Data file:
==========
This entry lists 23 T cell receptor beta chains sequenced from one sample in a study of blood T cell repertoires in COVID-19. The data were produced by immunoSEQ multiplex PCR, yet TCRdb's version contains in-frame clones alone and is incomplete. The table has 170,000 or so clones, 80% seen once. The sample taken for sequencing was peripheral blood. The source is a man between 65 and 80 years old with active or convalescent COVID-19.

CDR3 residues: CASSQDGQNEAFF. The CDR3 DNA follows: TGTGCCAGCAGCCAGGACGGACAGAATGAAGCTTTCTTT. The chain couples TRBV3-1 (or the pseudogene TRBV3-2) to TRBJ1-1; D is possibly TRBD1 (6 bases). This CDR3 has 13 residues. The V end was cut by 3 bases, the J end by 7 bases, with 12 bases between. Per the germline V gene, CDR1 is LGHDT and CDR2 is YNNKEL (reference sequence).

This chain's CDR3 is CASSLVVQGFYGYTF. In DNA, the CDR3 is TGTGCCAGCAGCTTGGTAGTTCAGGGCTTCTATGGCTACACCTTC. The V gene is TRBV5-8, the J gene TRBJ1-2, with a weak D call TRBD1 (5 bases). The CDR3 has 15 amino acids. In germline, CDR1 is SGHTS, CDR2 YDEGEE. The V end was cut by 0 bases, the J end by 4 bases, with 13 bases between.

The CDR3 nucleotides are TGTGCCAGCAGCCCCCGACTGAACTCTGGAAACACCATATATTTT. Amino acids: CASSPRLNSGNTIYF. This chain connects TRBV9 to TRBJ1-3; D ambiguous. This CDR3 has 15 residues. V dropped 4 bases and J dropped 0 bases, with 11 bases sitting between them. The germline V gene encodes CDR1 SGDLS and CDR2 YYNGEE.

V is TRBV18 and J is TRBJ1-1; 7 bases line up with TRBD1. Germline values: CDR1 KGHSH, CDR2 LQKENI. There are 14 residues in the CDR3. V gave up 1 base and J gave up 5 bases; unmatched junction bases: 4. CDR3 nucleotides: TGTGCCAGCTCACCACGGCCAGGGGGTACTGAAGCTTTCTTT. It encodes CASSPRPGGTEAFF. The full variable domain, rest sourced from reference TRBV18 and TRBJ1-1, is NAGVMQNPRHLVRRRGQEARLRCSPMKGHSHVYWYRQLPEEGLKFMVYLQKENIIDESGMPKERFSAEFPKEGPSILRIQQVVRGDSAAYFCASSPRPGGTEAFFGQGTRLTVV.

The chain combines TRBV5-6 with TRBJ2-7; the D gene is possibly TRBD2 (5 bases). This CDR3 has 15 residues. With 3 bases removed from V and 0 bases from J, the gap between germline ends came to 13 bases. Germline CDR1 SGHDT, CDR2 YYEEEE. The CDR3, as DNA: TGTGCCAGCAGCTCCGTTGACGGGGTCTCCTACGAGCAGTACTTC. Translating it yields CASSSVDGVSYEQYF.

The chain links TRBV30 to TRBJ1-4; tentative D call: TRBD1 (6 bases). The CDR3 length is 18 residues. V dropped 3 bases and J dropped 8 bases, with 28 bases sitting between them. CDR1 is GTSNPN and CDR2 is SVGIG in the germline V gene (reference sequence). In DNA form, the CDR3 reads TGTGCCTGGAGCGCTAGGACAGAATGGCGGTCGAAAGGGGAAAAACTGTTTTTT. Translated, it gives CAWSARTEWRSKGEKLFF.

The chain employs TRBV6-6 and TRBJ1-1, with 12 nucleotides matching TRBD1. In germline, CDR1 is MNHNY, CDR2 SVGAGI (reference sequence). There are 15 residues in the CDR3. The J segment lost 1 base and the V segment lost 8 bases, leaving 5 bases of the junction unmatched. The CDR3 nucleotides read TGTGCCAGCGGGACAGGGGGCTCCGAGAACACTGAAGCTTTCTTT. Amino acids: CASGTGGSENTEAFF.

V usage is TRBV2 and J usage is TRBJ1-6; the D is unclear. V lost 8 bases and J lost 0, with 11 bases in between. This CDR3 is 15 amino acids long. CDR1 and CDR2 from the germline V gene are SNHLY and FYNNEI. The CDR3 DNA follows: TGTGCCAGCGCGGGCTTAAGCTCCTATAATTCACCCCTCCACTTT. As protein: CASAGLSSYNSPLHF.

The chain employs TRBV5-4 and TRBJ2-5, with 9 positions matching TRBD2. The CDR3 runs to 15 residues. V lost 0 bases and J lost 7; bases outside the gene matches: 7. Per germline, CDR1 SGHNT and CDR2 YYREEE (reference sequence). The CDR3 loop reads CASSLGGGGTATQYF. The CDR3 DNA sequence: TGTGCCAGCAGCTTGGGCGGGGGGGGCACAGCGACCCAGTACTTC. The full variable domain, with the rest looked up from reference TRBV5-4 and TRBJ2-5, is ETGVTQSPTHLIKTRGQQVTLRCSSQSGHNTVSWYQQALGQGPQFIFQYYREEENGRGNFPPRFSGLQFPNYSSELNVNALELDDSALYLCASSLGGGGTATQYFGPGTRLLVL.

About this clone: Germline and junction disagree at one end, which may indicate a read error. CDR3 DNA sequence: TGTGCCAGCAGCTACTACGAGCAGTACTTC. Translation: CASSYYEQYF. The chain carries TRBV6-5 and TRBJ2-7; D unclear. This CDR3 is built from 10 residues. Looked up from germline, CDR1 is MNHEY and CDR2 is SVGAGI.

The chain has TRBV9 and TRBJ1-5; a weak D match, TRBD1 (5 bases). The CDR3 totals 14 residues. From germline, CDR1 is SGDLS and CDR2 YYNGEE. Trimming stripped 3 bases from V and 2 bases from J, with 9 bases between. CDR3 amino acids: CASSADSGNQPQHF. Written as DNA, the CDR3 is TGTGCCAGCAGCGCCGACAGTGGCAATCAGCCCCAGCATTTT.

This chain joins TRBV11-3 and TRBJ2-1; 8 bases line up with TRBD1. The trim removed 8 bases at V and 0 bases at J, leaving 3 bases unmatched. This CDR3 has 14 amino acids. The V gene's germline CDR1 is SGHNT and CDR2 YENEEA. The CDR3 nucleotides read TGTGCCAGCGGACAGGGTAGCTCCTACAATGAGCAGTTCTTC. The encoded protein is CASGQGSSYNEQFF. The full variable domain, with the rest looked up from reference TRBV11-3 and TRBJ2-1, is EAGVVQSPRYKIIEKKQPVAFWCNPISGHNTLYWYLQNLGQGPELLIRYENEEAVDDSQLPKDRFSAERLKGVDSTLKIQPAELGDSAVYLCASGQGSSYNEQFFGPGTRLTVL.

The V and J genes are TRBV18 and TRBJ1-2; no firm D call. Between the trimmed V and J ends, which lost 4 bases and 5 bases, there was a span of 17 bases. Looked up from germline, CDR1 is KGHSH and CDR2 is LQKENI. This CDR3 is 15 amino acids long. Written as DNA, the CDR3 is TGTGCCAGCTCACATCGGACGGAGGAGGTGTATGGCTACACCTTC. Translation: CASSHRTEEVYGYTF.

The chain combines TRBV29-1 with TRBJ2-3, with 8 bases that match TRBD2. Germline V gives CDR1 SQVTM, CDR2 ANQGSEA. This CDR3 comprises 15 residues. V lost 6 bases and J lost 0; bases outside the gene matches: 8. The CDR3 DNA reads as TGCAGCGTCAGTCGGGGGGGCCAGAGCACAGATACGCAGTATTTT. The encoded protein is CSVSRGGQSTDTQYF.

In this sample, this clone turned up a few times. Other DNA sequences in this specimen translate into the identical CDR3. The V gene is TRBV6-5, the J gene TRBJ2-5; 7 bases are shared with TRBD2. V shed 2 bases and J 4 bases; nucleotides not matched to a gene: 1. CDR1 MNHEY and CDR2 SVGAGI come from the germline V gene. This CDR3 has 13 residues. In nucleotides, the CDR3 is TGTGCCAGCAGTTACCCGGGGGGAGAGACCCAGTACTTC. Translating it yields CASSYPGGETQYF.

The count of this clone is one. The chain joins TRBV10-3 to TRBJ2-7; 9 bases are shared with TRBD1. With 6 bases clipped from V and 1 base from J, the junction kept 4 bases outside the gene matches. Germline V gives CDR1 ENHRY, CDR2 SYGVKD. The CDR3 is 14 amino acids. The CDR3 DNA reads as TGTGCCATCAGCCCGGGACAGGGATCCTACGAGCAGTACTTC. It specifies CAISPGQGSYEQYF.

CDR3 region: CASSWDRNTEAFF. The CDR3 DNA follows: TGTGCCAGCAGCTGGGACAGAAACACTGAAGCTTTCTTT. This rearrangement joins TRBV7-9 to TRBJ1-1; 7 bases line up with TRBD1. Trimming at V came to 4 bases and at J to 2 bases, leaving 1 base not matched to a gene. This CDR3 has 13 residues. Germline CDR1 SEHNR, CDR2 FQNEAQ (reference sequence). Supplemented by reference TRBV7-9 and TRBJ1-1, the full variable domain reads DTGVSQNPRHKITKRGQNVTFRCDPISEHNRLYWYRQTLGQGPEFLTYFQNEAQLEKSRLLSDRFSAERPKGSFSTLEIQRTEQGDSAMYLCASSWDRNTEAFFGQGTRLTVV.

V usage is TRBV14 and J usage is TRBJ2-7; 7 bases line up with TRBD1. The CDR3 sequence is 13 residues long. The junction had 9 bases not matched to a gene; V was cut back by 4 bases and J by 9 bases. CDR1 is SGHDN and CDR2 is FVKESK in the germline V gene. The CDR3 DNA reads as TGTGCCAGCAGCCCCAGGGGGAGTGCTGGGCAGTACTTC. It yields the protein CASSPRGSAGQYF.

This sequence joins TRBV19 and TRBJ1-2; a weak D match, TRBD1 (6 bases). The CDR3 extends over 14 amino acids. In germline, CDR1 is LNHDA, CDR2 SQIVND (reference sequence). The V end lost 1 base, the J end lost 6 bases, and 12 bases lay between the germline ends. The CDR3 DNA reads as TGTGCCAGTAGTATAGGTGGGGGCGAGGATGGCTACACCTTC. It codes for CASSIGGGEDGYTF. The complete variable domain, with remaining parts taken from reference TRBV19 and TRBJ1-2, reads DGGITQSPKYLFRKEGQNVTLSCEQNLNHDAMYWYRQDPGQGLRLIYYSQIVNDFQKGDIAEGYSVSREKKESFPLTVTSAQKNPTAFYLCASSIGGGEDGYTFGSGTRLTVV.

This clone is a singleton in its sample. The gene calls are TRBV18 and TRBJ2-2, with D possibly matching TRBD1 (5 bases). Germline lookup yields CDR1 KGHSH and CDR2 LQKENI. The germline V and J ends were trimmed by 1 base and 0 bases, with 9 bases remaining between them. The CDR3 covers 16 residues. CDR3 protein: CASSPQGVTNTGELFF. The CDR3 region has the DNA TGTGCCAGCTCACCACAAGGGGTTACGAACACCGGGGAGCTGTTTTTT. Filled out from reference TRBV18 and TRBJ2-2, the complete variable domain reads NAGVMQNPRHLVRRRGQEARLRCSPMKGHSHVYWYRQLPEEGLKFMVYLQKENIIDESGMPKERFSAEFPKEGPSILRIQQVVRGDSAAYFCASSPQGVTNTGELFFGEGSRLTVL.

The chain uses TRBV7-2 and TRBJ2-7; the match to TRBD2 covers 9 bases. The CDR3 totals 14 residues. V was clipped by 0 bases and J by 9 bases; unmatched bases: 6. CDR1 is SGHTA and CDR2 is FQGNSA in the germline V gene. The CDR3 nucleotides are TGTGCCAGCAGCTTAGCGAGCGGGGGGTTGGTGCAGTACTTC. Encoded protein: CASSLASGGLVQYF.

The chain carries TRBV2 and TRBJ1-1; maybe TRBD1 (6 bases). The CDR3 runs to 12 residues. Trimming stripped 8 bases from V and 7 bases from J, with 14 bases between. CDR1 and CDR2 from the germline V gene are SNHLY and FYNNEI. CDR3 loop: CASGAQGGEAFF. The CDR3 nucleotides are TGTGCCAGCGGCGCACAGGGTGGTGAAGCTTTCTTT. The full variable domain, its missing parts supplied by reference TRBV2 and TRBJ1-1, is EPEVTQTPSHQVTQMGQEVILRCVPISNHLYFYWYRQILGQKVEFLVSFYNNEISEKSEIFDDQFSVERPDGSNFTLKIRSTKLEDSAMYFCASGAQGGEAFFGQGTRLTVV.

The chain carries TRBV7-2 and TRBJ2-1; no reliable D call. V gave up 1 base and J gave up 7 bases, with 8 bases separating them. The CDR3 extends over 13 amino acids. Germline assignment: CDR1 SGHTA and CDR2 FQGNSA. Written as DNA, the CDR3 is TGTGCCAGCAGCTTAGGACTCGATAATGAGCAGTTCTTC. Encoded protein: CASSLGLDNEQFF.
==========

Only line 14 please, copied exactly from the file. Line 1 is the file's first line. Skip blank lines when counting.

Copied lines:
The V and J genes are TRBV18 and TRBJ1-2; no firm D call. Between the trimmed V and J ends, which lost 4 bases and 5 bases, there was a span of 17 bases. Looked up from germline, CDR1 is KGHSH and CDR2 is LQKENI. This CDR3 is 15 amino acids long. Written as DNA, the CDR3 is TGTGCCAGCTCACATCGGACGGAGGAGGTGTATGGCTACACCTTC. Translation: CASSHRTEEVYGYTF.